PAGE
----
Plenty of snow out there, so hit the slopes
For the Nevada Appeal
It looks like all snow-sport systems are go in the Sierra Nevada. Even Mt. Rose, with its new Winters Creek Lodge sparkling on the east Slide Mountain side, has four of 10 black-diamond chutes open – just what an advanced skier or rider is looking for.
All mountain resorts are open for sporting, with most lifts and trails open. No need to search the Web, they’re all open. Most lifts are spinning their bull wheels or running their cable cars and you can be sure the more popular blues runs will be packed with some stashes of powder tucked away. Tuesday’s inches in the valleys translated to powder up high so December is shaping up to be the best in a long time.
Heavenly is opening Boulder base this weekend, joining Stagecoach, California base, the Gondola and maybe even the old tram. Mott Canyon will be open for the weekend and the old Galaxy chair will be spinning too. Crowds earlier this week were big so the industry is getting off to a fine start.
Just in time for the Christmas crowd, Heavenly will open its new tubing system, sure to be popular with the non-ski or rider crowd. Northstar is open for cross country and snowshoe runs and from top to bottom with new biathlon courses ready. This is a first such facility to my knowledge and ties in nicely with the upcoming Olympics in Canada. Many resorts have invited Santa to drop in on Christmas day and he’ll be handing out candy canes to the good kids (and the bad will get some too. Santa is an equal-giver).
I’ve only skied Heavenly, Northstar-at-Tahoe and Mt. Rose, but the snow has been all one could ask for. I’m off to Minnesota for the weekend, seeing family and skiing where I taught skiing for years at Hyland Hills. Those were cold days.
This week started out messy with Monday’s fierce winds and wind-driven snow at such places as Mt. Rose, where the new lodge opened that day. A very spiffy place, lots of glass and great views of the mountain and Washoe Valley. This is a far more fun lodge that the dreary old base on the other side of the mountain. It raises the bar for other resorts. It’s ski down the mountain and then brake at the lodge.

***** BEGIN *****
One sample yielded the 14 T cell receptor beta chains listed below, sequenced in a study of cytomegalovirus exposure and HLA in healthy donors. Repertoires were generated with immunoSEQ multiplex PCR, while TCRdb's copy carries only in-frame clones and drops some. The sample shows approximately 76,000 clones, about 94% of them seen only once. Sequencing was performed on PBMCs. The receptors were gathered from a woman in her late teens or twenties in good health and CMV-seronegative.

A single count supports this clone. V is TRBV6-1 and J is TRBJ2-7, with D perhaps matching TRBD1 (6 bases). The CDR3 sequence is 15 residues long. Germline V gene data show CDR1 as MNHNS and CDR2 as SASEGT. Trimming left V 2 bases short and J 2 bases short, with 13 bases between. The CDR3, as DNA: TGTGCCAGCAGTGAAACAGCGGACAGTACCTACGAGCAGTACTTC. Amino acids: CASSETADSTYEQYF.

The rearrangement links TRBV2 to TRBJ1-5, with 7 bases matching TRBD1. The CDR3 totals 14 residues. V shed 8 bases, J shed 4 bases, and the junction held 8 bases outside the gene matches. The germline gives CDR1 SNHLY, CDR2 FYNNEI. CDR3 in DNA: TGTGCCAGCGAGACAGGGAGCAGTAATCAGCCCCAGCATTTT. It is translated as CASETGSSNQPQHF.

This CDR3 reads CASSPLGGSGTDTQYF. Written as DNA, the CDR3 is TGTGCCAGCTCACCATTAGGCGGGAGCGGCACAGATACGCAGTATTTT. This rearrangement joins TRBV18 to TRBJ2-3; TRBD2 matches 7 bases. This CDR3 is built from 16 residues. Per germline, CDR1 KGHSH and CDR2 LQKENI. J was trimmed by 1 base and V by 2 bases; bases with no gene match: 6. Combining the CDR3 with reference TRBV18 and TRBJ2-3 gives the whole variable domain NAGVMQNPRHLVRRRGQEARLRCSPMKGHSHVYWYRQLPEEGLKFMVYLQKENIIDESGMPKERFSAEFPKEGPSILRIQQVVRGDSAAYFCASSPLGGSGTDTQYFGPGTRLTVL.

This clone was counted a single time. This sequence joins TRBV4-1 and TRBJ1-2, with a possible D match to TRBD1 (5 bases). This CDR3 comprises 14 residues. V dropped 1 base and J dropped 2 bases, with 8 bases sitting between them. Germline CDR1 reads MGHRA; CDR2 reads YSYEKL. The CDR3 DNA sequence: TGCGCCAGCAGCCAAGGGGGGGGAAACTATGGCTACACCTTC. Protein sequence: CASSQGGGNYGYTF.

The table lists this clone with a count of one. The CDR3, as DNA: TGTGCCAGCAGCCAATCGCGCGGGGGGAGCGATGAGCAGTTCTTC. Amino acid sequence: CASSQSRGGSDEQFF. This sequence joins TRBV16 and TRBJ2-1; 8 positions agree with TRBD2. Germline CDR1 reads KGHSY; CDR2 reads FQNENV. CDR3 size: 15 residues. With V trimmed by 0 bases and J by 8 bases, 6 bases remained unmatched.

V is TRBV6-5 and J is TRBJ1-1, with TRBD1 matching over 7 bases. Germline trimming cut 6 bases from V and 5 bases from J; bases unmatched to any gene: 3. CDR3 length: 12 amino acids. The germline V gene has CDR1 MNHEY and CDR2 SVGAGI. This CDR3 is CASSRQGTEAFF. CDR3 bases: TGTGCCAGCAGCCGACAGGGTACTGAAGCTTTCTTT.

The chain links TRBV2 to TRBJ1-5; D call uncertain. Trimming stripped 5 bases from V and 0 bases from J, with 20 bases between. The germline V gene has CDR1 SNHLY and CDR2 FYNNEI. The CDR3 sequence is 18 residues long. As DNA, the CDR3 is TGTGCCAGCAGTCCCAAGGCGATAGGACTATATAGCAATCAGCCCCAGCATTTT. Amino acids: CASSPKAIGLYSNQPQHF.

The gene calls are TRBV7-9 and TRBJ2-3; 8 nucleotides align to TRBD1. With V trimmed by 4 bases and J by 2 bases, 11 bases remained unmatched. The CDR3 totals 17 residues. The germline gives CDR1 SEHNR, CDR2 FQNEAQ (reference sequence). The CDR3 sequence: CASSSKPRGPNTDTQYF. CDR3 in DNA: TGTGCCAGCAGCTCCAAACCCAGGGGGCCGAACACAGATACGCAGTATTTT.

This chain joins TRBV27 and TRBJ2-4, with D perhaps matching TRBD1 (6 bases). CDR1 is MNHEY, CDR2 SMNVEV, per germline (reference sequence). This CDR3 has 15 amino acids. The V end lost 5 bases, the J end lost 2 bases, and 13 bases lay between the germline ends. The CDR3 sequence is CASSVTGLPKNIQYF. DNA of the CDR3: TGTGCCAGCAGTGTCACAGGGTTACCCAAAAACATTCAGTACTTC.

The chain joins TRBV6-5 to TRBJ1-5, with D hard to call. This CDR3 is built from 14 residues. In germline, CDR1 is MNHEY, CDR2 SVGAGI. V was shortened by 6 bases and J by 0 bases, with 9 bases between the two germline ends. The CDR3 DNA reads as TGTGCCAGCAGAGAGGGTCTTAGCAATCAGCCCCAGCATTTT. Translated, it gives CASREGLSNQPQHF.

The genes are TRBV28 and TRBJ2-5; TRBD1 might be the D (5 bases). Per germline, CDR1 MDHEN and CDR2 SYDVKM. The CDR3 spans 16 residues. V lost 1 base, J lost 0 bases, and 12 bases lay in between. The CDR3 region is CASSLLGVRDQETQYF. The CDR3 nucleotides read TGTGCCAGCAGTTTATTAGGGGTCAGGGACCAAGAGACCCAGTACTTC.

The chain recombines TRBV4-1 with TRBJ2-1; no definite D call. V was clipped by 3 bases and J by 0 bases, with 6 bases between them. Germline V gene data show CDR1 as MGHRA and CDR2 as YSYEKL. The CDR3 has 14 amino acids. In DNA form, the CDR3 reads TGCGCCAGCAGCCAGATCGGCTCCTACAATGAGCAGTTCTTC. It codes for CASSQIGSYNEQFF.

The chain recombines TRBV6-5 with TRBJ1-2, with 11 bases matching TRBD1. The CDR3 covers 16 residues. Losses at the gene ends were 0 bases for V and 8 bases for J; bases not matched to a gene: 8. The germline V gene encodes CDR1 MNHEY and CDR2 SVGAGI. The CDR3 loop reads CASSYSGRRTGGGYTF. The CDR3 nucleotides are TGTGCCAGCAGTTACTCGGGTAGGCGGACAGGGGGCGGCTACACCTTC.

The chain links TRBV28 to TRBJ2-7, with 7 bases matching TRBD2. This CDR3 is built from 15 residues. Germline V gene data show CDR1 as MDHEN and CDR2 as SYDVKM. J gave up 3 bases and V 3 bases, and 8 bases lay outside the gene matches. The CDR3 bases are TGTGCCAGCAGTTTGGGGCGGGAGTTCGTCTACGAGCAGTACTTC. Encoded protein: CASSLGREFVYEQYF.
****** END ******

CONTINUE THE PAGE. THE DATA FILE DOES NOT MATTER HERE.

Monday skiing wasn’t all that nice; the top of the mountain was shrouded in clouds and I opted to ski the lower part of Rose. A couple of runs off the Zephyr quad convinced me to wait for a nicer day and I retired to enjoy the new lodge.
Tip for the rotary-turn skiers
Couldn’t help but notice how many of those still using the old rotary turn system of dragging the shoulders around are also still “banking” their turns – that is, leaning uphill and outside the turn. Even if you’re not ready to move on to the contemporary style, banking just slows everything down and make turns more work. When you lean uphill you put more weight on the uphill ski early; the ideal balance on skis is usually 40-60 percent with the 60 on the downhill ski. Of course, you ski both skis all the time.
Poker run at Diamond Peak
Diamond Peak and Hyatt Regency Lake Tahoe are hosting the second annual Diamond Peak/Hyatt Regency Poker Run on Jan. 3. Registration is at the Diamond Peak base lodge at 9 a.m. and the entry fee is $10, which includes a T-shirt. There are five dealers at different locations on the mountain with a deck of cards. Each participant is given a game card with clues on where to find the dealers. Participants will ski or snowboard around until they find all the dealers. After their poker hand is completed they return it to the base lodge. The award ceremony will be on the outside deck where the top five hands will win prizes. Diamond Peak will also offer live music by Under the Radar.
Safe for the holidays
The holidays are fun times and lots of flatlanders join the locals on the hills. All well and good, but remember most slope accidents are people running into each other (I got blindsided last year twice by out of control snowboarders, suffered a broken rib and smashed cell phone). Key to safety is skiing and riding in control. That way you can avoid most accidents – with luck. See you on the hill Dec. 29.
• Contact Sam Bauman at 841-7818 or firstname.lastname@example.org.